My First Castle Panic

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All images courtesy of the My First Castle Panic BoardGameGeek.com page.


Quick Look: My First Castle Panic

Designer:  Justin DeWitt
Artists: Cam Kendell
Publisher: Fireside Games
Year Published: 2019

No. of Players: 1-4

Ages: 4+

Playing Time: 20 minutes


Find more info on BoardGameGeek.com  


From the Publisher:

My First Castle Panic, like its predecessor Castle Panic, is a co-operative game in which players work together to defend their castle, but this game removes the reading requirement of the earlier one and fosters the development of educational skills, such as identifying colors and shapes, problem solving, and turn taking.

In the game, monsters follow a single path toward a single, large, eye-catching castle, which is protected by one wall. Each step toward the castle is identified by a color and a shape. Players hold cards in their hands with cute defenders who also have a color and shape. When a card is played that matches the location of the monster, that monster is captured and thrown in the dungeon. Tension builds as more monsters are placed and move along the path toward the castle. If the castle is destroyed, the players lose; if it still stands when all the monsters are in the dungeon, the players win.

Disclaimer: The publisher provided the copy of My First Castle Panic.. The opinions expressed in the review are completely my own.



My love for Justin DeWitt’s Castle Panic runs deep. I have all the expansions and promos for Fireside Game’s evergreen classic. The Son and I have played many games of various difficulty. So, when My First Castle Panic came out, I was not initially interested. The Son was too old for it. But now, I have The Daughter. She is three, and she really wants to play games with us. As you can guess, she is just not ready for most games. My First Castle Panic came back into my line of sight, and I figured now was the time to get it. I am so grateful that I did not pick it up when it first debuted in 2019. It would not have made the impact that it has now. If you have a little gamer in your life, My First Castle Panic is a must have in your collection.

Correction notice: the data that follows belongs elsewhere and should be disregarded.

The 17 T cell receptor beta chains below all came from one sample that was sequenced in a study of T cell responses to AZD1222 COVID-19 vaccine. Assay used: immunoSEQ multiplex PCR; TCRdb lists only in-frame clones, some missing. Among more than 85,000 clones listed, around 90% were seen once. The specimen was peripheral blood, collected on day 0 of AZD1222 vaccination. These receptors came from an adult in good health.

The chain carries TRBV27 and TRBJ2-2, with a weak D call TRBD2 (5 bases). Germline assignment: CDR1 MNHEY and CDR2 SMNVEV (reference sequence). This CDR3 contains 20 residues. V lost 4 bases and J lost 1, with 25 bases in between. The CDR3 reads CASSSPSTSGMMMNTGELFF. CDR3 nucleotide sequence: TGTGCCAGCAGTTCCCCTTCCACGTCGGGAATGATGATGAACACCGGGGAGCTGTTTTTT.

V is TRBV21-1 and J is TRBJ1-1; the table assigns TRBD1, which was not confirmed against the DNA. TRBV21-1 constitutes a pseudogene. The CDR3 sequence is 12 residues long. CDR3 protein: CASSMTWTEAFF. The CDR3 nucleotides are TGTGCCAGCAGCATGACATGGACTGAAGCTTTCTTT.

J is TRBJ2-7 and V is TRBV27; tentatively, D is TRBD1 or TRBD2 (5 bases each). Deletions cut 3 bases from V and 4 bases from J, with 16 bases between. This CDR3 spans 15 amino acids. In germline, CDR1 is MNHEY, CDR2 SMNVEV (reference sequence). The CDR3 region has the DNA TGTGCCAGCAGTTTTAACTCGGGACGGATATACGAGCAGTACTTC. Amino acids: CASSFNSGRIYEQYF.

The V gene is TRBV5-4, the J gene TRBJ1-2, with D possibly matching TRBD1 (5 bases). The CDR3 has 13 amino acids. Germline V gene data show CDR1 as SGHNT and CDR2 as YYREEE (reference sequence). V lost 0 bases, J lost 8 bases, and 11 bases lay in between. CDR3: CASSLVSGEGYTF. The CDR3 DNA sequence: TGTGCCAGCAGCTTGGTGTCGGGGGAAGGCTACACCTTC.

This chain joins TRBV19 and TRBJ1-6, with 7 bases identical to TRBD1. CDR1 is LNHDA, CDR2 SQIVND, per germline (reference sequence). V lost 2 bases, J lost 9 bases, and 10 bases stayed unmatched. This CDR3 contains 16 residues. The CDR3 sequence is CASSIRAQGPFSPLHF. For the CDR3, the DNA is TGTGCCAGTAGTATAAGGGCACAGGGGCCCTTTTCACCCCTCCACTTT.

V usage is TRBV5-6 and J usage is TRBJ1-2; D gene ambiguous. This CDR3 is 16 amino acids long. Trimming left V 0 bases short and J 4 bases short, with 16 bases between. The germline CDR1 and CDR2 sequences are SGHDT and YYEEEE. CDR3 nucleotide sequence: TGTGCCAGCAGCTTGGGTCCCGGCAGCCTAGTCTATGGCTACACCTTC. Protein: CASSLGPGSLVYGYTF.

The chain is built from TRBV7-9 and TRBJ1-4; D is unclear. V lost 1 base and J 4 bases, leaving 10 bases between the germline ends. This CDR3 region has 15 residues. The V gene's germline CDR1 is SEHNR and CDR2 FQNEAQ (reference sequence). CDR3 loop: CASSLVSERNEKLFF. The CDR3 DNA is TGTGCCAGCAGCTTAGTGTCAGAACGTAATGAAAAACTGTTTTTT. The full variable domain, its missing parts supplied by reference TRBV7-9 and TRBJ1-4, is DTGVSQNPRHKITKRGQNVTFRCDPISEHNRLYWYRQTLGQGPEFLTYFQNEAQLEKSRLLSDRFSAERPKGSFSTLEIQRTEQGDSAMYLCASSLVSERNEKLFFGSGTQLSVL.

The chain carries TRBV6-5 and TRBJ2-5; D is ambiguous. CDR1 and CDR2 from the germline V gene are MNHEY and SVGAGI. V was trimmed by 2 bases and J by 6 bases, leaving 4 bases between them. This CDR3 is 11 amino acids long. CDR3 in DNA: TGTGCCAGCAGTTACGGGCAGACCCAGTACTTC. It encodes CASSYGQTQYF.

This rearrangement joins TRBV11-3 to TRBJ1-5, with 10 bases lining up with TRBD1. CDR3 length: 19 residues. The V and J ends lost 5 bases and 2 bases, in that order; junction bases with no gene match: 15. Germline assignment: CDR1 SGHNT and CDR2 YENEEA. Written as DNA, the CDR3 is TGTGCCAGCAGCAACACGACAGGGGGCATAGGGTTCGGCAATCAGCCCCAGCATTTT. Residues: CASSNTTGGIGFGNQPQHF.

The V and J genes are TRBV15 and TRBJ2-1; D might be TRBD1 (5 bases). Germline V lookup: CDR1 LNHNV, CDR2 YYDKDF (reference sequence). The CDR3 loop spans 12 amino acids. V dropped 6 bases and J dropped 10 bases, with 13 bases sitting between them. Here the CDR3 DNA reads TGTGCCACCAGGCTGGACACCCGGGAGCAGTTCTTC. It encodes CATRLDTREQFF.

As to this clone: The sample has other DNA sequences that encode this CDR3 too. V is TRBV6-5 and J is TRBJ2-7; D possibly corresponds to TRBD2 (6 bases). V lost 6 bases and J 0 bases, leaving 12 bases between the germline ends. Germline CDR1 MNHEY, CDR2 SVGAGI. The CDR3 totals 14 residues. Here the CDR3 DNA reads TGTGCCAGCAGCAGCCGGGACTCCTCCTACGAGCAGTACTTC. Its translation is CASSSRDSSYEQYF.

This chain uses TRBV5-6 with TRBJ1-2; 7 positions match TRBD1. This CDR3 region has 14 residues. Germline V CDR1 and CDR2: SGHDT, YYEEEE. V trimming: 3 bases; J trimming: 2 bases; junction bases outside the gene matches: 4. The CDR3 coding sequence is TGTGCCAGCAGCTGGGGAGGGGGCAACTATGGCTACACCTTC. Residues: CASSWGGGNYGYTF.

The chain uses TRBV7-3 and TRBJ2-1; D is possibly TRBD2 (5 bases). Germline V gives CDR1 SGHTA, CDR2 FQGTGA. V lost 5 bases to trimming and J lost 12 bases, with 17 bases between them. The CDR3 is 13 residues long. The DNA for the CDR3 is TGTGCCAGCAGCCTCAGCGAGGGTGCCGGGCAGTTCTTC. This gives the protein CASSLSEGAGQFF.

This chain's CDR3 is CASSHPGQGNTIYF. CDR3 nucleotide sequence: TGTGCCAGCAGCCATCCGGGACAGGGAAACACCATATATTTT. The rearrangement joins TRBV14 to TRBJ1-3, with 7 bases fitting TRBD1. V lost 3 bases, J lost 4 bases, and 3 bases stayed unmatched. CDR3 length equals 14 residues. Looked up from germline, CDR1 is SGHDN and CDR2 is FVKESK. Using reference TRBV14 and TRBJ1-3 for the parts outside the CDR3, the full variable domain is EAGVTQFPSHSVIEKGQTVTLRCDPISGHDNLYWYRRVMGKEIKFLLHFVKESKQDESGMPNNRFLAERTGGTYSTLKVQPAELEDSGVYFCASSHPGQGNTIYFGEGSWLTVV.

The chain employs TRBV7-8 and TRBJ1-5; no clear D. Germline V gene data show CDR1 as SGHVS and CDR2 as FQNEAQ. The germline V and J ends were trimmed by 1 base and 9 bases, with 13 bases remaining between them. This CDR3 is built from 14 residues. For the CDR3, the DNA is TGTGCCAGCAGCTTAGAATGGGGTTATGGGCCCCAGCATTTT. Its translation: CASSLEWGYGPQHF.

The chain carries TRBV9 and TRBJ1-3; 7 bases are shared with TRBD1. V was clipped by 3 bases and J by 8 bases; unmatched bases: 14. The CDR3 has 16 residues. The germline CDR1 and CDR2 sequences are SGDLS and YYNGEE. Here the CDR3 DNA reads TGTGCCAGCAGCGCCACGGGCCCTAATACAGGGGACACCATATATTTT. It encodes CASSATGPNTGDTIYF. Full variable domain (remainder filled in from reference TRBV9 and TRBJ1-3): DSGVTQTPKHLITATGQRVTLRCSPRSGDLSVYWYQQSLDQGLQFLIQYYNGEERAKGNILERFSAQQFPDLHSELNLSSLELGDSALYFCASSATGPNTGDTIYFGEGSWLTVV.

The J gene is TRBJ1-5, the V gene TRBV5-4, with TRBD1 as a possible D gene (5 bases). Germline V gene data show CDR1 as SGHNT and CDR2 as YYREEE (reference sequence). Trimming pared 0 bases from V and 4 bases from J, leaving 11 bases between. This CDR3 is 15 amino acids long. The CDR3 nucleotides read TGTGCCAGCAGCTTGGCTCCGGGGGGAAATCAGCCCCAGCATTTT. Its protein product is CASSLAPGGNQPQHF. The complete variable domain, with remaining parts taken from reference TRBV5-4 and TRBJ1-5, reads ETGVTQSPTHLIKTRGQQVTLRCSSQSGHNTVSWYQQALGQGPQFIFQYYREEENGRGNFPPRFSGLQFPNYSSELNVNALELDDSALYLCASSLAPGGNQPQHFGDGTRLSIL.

Rules & Setup:

The setup for My First Castle Panic is very simple. Set the board in the middle of the table. Find the three monster tokens with a star on them and place them in the first three spaces on left side of the board. Shuffle and deal one card to each player. Place the remaining monster tokens in a pile or draw bag. Youngest player goes first.

The rules are just as simple. The active player draws the top card of the deck then may either play one of their cards that matches the color and shape of one of the spaces occupied by a monster, or they can ask someone else to play their card that matches. If a card can be played, the monster is dispatched to the dungeon, which is the bottom of the box.

Theme and Mechanics:

The theme and mechanics practically match the Castle Panic game. There are monsters coming in from the woods bent on destroying your castle. You must work together to defeat the monsters and send them to the dungeon (the bottom of the box).



Players take turns playing as I mentioned above. Some special cards and monsters appear in the game.

There are two special types of cards: Hero Cards and Any-Color Cards. Hero Cards can be played on any shape matching color, while an Any-Color Card can be played on any color a matching shape. Only one card may be played per turn.

A card might also depict a booting kicking a monster. This card dispatches any monster on the board back to the draw pile. A wall building card allows a player to rebuild the wall, protecting the castle.

Once the one card, or no card, has been played, the monsters move forward one space, and a new monster is drawn and placed on the first spot. However, if the monster drawn and placed is one of the three special ones, more must be done. A runner goes all the way to front of the monster line. Another type pushes all monsters an additional space. And lastly, one might push all the monsters forward an additional space and require yet another monster drawn!